The River in the Sky
'One of the most important and influential writers of our time' Sunday Times
Clive James has been close to death for several years, and he has written about the experience in a series of deeply moving poems. In Sentenced to Life, he was clear-sighted as he faced the end, honest about his regrets. In Injury Time, he wrote about living well in the time remaining, focusing our attention on the joys of family and art, and celebrating the immediate beauty of the world.
At the opening of The River in the Sky, a book-length poem, we find James in ill health but high spirits. Although his body traps him in his Cambridge house, his mind is free to roam.
The River in the Sky takes us on a grand tour of ‘the fragile treasures of his life’. Animated by powerful recollections, James presents a flowing stream of vivid images. He moves from emotionally resonant personal moments, such as listening to jazz records with his future wife, to unforgettable encounters with all kinds of culture: Beethoven’s Ninth Symphony sits alongside ‘YouTube’s vast cosmopolis’.
As ever with James, he shares his passions with enormous generosity, making brilliant and original connections, and fearlessly tackling the biggest questions: the meaning of life and how to live it. In the end, what emerges from this autobiographical epic is a soaring work of exceptional depth and overwhelming feeling, a new marvel for the modern age.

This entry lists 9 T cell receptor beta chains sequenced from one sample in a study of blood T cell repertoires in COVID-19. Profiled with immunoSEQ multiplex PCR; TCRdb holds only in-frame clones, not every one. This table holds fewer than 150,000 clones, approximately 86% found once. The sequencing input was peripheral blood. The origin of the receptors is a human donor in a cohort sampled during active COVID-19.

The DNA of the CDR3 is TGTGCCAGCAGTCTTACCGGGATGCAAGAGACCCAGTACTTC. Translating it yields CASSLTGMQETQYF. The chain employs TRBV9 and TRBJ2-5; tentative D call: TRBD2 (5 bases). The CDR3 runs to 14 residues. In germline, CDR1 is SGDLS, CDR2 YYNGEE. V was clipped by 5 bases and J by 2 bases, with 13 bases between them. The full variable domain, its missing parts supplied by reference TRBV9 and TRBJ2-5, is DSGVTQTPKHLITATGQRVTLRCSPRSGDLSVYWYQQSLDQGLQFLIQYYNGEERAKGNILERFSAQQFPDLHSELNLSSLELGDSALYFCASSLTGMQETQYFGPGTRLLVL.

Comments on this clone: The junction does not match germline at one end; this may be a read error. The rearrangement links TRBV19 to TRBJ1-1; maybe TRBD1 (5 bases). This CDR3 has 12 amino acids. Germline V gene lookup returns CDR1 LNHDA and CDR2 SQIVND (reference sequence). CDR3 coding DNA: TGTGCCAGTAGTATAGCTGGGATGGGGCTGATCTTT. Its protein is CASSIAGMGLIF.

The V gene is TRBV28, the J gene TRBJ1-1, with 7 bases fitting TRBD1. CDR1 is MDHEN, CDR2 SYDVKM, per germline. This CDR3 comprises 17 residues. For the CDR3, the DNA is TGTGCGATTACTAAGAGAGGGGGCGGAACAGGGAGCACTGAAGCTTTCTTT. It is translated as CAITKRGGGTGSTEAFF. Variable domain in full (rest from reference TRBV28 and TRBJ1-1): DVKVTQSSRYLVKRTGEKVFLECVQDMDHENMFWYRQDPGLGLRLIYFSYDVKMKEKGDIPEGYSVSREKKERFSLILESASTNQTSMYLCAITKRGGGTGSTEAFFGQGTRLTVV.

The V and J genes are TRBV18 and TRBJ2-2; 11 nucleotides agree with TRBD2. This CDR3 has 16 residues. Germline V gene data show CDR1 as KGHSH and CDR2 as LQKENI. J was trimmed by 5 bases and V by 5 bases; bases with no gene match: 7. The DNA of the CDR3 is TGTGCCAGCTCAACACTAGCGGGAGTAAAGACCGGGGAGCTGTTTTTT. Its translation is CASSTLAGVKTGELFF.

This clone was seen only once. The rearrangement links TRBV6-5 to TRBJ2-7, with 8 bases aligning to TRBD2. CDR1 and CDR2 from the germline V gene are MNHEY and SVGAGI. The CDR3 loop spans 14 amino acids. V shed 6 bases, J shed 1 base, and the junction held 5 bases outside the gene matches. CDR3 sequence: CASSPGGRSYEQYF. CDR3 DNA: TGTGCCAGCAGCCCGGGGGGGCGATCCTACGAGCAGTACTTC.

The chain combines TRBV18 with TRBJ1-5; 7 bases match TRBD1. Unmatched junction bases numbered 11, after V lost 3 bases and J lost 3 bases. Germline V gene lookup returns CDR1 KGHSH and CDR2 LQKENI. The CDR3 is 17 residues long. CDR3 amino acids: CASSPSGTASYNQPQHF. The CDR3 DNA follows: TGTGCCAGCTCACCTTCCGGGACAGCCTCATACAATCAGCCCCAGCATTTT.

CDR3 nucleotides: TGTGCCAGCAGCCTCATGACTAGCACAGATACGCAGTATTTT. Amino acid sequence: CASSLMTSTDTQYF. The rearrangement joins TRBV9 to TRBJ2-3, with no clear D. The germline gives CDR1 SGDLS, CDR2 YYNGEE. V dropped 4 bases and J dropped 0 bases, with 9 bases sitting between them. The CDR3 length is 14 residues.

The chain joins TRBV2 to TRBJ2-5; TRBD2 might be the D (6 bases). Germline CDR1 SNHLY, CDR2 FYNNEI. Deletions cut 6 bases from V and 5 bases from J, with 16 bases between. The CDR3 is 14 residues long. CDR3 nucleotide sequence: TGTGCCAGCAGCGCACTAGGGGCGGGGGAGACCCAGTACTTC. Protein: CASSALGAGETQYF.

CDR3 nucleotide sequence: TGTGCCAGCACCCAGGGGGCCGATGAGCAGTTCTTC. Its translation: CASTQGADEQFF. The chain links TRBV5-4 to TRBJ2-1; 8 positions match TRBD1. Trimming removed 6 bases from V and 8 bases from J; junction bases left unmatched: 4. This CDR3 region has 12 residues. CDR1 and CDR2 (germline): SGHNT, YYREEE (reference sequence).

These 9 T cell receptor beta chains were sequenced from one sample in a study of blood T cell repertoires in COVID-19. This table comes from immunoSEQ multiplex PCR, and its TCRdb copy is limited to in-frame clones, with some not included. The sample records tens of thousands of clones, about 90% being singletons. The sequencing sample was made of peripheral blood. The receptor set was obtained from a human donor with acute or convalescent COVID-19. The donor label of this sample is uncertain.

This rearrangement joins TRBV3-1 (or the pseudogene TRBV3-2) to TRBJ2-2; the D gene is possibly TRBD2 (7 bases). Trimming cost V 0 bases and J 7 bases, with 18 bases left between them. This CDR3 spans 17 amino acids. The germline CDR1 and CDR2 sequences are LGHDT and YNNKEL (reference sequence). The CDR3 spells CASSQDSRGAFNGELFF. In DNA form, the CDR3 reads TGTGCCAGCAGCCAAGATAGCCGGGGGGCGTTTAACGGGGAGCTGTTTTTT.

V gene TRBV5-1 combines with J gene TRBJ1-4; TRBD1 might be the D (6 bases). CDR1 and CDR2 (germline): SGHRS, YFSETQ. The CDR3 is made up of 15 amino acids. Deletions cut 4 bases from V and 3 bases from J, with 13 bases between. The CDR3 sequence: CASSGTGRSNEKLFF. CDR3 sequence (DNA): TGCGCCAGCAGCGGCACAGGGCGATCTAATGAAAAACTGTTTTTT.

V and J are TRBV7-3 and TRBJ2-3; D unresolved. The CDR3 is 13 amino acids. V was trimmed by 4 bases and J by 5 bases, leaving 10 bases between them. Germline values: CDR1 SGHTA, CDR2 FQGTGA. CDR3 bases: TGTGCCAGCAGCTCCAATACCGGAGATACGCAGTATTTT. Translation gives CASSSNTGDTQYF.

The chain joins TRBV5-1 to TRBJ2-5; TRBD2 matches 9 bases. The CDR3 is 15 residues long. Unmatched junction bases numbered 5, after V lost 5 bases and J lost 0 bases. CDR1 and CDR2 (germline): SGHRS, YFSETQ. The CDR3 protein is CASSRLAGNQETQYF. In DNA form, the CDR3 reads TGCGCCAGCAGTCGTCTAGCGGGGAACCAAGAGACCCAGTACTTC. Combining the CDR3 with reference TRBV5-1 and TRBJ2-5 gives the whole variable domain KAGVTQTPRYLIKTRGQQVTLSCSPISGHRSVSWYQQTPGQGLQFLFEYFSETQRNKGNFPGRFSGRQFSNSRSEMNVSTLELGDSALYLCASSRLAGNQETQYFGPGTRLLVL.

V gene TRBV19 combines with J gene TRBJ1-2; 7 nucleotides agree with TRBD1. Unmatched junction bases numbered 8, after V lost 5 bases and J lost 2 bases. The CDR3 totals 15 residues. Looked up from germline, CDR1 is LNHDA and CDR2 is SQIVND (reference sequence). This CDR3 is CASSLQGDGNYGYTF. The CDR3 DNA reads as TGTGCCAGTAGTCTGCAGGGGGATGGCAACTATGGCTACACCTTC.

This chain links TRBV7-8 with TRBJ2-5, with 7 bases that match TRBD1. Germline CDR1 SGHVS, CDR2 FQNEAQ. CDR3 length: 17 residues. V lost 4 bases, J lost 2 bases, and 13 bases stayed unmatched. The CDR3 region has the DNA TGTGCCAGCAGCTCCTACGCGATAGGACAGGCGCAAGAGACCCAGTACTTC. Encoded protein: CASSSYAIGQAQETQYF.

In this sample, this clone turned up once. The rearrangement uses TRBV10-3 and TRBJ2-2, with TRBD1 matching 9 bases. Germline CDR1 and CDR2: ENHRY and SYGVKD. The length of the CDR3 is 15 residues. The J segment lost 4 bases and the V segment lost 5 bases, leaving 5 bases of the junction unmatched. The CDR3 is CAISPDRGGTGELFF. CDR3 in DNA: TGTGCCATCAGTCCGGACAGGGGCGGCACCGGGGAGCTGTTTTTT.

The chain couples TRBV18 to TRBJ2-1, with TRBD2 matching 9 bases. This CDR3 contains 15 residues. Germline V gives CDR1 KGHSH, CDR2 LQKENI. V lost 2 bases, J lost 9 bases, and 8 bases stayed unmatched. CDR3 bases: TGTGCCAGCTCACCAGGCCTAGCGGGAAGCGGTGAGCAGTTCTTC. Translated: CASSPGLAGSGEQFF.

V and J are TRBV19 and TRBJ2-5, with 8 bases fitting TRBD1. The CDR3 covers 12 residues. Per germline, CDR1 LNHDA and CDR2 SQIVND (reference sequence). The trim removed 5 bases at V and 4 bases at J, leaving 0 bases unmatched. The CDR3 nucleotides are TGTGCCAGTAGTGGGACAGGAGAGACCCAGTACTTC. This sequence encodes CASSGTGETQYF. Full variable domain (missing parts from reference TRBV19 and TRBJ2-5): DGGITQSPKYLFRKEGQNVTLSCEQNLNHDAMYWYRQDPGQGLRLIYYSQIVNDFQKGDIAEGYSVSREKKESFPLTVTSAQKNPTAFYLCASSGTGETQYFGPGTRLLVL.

In the media
Clive James’s book-length poem The River in the Sky is superb, an epic lament, written in late life, filled with exact and moving observations about life and culture. “If my ashes end up in an hour-glass,” he wrote, “I can go on working.”
Dwight Garner New York Times
A collection of intellectual agility, playfulness and high jinks
Kate Kellaway Observer, Poetry Books of the Year, 2018
This ranging poem moves like a river, dawdling sometimes then opening out into its full force. Clive James is gathering a life full of event, people, humour and remorse, books and writing: all now present in the copiousness of memory. It is a book written in the knowledge that death is coming near. It feels, and communicates, the pleasures of being alive in your one inimitable life.
Clive James delivered another book-length poem from the abyss, The River in the Sky, defying death again while revealing himself to be one of the most vital poets writing in English.
Christopher Merrill Paris Review